However, we noted that CD1c-mediated presentation of saturating doses of α-GSLs stimulated lower levels of cytokine secretion from the iNKT cells than CD1d-mediated presentation, and that higher lipid doses were required in order to see detectable iNKT cell responses to CD1c (Figure 3E, left panel). Presentation of α-GalCer by CD1c-Fc molecules typically stimulated about 10- to 100-fold less cytokine secretion from iNKT cell clones than presentation by CD1d-Fc molecules, and the strength of CD1cmediated and CD1d-mediated responses showed an approximate correlation (Figure 3E, right panel). These results suggested that α-GalCer presented by CD1c serves as a weaker agonist for iNKT cells than the complex of α-GalCer with CD1d.
We have previously observed that human iNKT cell recognition of autoantigens presented by CD1d molecules elicits a biased cytokine secretion response compared to recognition of CD1d-α-GalCer complexes, probably because autoantigens serve as weaker TCR agonists than α-GalCer (34). We investigated the nature of the iNKT cell cytokine response to CD1c-mediated presentation of α-GalCer and observed that the iNKT cells were stimulated to produce multiple different cytokines (Figure 4A, left panel), although this route of activation appeared relatively more efficient for inducing GM-CSF secretion than IL-2 secretion (Figure 4A, right panel). Our previous studies indicated that iNKT cell secretion of GM-CSF does not require the induction of a strong cytoplasmic calcium flux and instead depends mainly on MAPK signaling, while IL-2 production is much more dependent on calcium signaling (34). Consistent with this, CD1c-mediated α-GalCer presentation stimulated little or no detectable cytoplasmic calcium flux by iNKT cell clones (Figure 4B). However, iNKT cell cytokine secretion in response to lipid-loaded CD1c-Fc molecules was almost completely abrogated by the MEK inhibitor U0126 (Figure 4C, left panel), suggesting that recognition of CD1c-α-GalCer complexes induces a MAPK signaling response that depends on phosphorylation of ERK. Notably, addition of inhibitors of p38 MAPK kinases did not inhibit iNKT cell responses to α-GalCer presented by CD1c (Figure 4C, right panel), further indicating that the cytokine response to α-GalCer-loaded CD1c molecules depends on AP-1 transcriptional activity, which is selectively targeted by U0126-mediated inhibition of MEK kinases. Together, these results suggest that stimulation by CD1c molecules presenting α-GalCer delivers a comparatively weak TCR stimulus to iNKT cells that activates MAPK signaling but induces little cytoplasmic calcium flux.
Functional impact of CD1c-mediated presentation of α-GalCer
As CD1c is mainly expressed on cells that also express CD1d, we next investigated how co-expression of CD1c and CD1d might impact iNKT cell activation by α-GalCer compared to expression of CD1d alone. Microtiter plate wells were coated with a suboptimal concentration of CD1d-Fc (0.05 μg/well), either alone or in the presence of a 10-fold excess of CD1c-Fc (i.e., 0.5 μg/well), or with 0.5 μg/well CD1c-Fc alone. The plates were then incubated with titrated concentrations of α-GalCer and used to stimulate human iNKT cell clones. The presence of CD1c-Fc along with the suboptimal CD1d-Fc produced substantially more cytokine secretion by iNKT cells than exposure to the same concentration of CD1d-Fc alone (Figure 5A). Moreover, the combination of CD1d and CD1c appeared to have a synergistic effect, with the amount of cytokine released when both fusion proteins were present being significantly greater than the sum of the amounts produced in response to either fusion protein alone (Figure 5B). This synergistic enhancement of iNKT cell cytokine secretion by concurrent exposure to CD1c was observed for GM-CSF, IL-13, and IFN-γ, but not for IL-2 (Figure 5C).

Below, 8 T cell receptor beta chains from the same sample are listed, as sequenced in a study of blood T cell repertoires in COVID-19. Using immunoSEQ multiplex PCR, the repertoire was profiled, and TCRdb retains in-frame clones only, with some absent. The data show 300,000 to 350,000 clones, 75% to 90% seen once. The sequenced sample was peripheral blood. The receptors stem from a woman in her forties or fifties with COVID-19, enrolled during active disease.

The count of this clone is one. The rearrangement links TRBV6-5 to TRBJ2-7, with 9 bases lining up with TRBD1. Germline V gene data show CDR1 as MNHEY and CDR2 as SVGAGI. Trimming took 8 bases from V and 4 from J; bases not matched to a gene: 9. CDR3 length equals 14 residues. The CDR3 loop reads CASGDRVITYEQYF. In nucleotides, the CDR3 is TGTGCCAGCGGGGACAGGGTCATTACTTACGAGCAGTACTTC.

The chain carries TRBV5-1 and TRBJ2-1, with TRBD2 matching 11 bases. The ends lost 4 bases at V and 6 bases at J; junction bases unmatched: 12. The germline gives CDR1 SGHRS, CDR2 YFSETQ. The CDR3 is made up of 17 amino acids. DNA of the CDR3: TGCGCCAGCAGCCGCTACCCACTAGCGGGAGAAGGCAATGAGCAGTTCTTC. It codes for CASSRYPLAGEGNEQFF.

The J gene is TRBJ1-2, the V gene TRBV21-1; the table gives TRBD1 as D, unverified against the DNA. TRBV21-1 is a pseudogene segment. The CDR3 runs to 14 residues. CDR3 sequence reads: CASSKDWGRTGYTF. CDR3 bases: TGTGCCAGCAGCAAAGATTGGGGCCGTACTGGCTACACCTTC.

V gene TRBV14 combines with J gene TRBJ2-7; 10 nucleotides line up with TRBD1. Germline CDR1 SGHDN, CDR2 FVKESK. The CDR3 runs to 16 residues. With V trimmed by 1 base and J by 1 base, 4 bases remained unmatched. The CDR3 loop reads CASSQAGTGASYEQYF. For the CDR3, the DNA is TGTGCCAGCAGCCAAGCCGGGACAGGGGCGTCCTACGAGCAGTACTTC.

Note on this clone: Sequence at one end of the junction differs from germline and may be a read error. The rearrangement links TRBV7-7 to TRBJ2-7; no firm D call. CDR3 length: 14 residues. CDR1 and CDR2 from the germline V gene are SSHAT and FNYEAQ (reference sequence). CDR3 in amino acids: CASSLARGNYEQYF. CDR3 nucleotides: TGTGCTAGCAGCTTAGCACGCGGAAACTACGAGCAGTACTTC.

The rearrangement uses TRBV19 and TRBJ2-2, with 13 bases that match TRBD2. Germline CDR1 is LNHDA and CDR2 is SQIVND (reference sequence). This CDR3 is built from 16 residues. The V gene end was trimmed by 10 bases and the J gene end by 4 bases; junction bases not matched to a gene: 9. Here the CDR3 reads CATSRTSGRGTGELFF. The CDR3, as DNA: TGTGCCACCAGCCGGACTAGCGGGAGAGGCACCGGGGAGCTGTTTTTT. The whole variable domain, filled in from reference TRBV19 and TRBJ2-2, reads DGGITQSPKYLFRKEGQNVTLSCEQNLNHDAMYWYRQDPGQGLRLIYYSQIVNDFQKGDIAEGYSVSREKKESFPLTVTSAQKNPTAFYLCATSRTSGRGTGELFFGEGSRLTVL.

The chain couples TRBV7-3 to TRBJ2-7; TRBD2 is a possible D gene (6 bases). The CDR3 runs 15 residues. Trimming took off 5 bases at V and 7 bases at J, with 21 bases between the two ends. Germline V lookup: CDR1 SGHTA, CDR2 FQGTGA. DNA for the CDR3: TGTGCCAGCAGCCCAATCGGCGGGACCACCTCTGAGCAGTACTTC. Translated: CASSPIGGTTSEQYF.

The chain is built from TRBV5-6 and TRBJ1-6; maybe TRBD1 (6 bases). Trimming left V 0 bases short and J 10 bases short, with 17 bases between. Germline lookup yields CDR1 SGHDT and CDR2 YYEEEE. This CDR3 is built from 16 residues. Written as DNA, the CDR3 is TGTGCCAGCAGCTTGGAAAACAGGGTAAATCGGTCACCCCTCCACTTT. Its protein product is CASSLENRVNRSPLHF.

These results suggested that CD1c+ APCs might more efficiently activate α-GalCer-dependent responses by iNKT cells than CD1c- APCs. To test this, we flow cytometrically sorted CD1c-high or CD1c- B cells from fresh peripheral blood and then tested them for their ability to stimulate α-GalCer-dependent cytokine secretion by human iNKT cell clones. CD1c-high B cells reproducibly induced greater iNKT cell cytokine secretion than their CD1ccounterparts (Figure 6A). Moreover, addition of an anti-CD1c mAb to total peripheral blood B cells resulted in reduced but not abrogated iNKT cell cytokine secretion (Figure 6B), which is consistent with a role for CD1c on B cells in augmenting iNKT cell responses to α-GalCer. Notably, inclusion of an anti-CD1d antibody typically resulted in almost complete abrogation of iNKT cell cytokine secretion (Figure 6B), suggesting that CD1c-mediated presentation of α-GalCer on primary B cells is not strong enough to induce an independent response.